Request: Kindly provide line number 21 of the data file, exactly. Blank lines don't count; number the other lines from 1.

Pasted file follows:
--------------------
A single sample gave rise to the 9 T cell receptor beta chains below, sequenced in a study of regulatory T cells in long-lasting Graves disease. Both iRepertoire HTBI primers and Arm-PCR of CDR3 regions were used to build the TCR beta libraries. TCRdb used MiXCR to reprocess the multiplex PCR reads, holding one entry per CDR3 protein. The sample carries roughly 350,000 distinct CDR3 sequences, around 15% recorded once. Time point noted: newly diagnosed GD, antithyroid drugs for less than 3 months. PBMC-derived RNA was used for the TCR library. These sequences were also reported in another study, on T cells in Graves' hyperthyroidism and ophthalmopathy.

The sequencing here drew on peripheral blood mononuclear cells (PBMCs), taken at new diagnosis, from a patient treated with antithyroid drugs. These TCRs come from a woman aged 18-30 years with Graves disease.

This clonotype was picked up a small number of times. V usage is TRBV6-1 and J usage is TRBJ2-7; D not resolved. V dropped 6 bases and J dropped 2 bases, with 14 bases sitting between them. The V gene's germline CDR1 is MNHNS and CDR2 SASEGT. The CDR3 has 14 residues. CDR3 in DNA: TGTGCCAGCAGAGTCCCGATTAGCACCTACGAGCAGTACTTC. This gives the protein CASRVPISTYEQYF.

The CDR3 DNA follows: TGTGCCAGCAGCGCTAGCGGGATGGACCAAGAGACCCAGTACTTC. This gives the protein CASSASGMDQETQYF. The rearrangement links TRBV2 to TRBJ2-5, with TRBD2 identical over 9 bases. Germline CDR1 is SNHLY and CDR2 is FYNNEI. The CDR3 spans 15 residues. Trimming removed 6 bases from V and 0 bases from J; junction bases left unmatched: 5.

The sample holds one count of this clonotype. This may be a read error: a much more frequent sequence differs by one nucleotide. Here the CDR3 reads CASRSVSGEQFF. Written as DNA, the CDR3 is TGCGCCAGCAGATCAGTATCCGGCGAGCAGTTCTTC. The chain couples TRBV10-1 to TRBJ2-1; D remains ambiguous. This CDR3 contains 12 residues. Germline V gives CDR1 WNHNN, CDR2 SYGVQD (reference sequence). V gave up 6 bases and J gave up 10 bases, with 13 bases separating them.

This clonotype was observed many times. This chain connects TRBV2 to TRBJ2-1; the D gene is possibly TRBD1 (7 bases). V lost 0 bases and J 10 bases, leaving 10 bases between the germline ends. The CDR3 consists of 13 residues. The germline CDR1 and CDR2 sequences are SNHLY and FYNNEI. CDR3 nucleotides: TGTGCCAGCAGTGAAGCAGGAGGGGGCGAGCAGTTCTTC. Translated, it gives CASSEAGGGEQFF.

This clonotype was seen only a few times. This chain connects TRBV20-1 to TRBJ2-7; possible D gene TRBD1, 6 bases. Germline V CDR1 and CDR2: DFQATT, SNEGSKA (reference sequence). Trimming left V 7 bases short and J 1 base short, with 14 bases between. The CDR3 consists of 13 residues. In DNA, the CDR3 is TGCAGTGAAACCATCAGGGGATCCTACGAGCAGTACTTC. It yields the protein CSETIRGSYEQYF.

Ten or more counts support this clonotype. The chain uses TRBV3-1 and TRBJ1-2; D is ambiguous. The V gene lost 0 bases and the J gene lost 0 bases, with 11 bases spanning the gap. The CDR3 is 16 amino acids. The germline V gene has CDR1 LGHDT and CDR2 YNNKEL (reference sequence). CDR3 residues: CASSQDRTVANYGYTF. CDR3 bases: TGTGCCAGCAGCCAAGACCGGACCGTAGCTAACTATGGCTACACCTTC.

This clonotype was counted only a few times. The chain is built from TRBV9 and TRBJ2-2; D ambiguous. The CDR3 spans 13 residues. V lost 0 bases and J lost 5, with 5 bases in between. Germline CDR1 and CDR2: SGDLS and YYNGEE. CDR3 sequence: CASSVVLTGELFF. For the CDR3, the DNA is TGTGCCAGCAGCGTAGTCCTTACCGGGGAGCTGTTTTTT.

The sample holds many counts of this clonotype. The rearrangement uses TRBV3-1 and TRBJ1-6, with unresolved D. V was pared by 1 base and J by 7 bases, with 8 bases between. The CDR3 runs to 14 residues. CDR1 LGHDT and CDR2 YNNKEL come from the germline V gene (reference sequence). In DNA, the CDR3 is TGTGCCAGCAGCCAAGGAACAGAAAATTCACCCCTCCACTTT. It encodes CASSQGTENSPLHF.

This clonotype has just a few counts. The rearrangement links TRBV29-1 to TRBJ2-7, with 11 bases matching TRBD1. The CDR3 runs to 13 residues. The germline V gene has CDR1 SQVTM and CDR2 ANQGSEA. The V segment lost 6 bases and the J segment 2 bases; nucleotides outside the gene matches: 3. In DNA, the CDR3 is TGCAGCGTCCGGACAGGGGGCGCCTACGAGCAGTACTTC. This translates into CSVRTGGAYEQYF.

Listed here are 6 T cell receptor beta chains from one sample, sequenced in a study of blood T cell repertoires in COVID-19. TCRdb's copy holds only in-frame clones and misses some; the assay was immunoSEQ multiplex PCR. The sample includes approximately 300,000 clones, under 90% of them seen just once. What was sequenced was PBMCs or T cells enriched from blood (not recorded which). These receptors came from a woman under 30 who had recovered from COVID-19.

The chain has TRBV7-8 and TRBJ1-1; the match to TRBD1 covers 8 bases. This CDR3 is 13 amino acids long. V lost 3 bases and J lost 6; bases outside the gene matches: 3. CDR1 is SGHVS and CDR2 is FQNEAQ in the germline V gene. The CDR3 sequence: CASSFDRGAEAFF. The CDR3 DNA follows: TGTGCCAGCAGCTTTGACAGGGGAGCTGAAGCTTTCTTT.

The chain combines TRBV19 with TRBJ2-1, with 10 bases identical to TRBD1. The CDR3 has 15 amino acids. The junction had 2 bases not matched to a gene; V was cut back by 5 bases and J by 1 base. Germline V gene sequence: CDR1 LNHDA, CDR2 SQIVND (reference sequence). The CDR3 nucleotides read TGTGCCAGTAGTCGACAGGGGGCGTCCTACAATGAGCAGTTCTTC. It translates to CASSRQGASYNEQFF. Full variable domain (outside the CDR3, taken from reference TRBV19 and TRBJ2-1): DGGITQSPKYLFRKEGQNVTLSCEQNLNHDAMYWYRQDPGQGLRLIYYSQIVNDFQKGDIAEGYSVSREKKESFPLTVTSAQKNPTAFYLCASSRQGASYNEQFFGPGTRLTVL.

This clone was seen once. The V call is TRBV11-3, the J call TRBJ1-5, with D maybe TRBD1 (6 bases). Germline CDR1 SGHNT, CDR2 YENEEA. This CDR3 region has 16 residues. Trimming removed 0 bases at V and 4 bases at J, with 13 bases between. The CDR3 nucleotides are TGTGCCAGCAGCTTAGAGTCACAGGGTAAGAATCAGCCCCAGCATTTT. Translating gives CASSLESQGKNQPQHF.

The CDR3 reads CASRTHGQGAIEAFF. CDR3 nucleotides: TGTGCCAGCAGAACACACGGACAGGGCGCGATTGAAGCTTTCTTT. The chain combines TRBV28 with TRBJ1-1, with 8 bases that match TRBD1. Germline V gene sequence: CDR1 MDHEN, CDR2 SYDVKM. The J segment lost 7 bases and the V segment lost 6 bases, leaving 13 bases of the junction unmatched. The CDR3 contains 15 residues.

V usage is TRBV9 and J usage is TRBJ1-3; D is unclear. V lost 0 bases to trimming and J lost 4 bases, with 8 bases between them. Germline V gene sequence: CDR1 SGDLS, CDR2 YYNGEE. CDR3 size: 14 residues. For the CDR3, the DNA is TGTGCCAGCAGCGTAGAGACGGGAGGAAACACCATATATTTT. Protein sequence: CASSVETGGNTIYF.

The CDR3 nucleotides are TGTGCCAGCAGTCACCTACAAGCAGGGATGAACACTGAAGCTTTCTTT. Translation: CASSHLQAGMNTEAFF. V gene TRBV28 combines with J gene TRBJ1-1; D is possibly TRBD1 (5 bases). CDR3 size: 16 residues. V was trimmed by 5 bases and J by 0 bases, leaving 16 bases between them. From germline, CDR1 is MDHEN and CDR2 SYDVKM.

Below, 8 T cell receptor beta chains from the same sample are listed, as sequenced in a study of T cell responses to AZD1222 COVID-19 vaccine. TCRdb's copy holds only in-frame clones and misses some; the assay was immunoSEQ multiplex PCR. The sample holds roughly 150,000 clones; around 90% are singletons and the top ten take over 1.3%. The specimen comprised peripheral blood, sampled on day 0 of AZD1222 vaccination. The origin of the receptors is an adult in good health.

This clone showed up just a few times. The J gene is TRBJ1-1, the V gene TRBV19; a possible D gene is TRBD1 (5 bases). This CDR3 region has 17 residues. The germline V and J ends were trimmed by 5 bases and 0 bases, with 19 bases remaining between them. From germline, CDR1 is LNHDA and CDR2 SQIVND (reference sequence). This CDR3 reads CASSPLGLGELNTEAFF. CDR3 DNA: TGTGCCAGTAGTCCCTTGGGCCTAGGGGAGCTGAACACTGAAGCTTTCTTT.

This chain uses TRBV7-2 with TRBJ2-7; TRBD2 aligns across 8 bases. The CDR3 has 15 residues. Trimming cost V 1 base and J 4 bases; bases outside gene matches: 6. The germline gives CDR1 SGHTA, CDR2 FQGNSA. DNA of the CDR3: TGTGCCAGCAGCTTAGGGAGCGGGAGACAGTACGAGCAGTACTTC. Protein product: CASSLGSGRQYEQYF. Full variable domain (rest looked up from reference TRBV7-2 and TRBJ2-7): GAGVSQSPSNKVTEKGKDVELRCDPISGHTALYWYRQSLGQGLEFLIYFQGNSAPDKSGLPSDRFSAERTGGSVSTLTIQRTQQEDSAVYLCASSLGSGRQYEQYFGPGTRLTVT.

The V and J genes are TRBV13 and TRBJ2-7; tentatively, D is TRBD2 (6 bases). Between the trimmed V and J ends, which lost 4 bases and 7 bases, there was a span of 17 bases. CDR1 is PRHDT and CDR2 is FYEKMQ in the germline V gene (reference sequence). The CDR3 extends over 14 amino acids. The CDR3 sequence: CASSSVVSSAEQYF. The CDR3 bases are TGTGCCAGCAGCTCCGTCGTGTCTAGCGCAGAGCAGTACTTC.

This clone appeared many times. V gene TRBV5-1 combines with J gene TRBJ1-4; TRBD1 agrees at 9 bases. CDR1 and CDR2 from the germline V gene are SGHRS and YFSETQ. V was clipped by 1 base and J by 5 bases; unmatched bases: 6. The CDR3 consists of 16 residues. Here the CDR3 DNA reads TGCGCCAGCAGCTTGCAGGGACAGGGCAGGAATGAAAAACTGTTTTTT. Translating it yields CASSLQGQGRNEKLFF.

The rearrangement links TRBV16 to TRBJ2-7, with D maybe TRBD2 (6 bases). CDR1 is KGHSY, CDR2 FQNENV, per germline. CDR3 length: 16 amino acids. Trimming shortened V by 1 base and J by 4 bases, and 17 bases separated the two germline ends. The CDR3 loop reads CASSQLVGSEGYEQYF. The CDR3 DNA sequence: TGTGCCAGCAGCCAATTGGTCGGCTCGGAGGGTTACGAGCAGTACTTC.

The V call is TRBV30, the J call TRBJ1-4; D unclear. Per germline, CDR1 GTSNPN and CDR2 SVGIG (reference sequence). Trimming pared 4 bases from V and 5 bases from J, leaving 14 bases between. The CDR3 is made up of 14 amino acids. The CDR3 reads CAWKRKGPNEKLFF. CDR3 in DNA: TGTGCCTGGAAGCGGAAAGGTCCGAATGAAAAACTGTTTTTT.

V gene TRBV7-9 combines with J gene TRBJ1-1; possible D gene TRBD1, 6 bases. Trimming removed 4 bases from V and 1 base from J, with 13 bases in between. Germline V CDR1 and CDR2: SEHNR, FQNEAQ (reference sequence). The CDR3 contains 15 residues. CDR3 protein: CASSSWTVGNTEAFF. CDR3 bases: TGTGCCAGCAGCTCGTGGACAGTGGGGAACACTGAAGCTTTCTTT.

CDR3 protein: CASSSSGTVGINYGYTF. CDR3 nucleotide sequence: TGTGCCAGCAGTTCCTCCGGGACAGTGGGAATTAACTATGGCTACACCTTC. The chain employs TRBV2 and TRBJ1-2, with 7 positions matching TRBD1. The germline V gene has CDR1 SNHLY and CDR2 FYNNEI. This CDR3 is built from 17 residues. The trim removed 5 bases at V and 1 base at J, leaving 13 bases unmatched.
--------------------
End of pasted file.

This chain uses TRBV7-2 with TRBJ2-7; TRBD2 aligns across 8 bases. The CDR3 has 15 residues. Trimming cost V 1 base and J 4 bases; bases outside gene matches: 6. The germline gives CDR1 SGHTA, CDR2 FQGNSA. DNA of the CDR3: TGTGCCAGCAGCTTAGGGAGCGGGAGACAGTACGAGCAGTACTTC. Protein product: CASSLGSGRQYEQYF. Full variable domain (rest looked up from reference TRBV7-2 and TRBJ2-7): GAGVSQSPSNKVTEKGKDVELRCDPISGHTALYWYRQSLGQGLEFLIYFQGNSAPDKSGLPSDRFSAERTGGSVSTLTIQRTQQEDSAVYLCASSLGSGRQYEQYFGPGTRLTVT.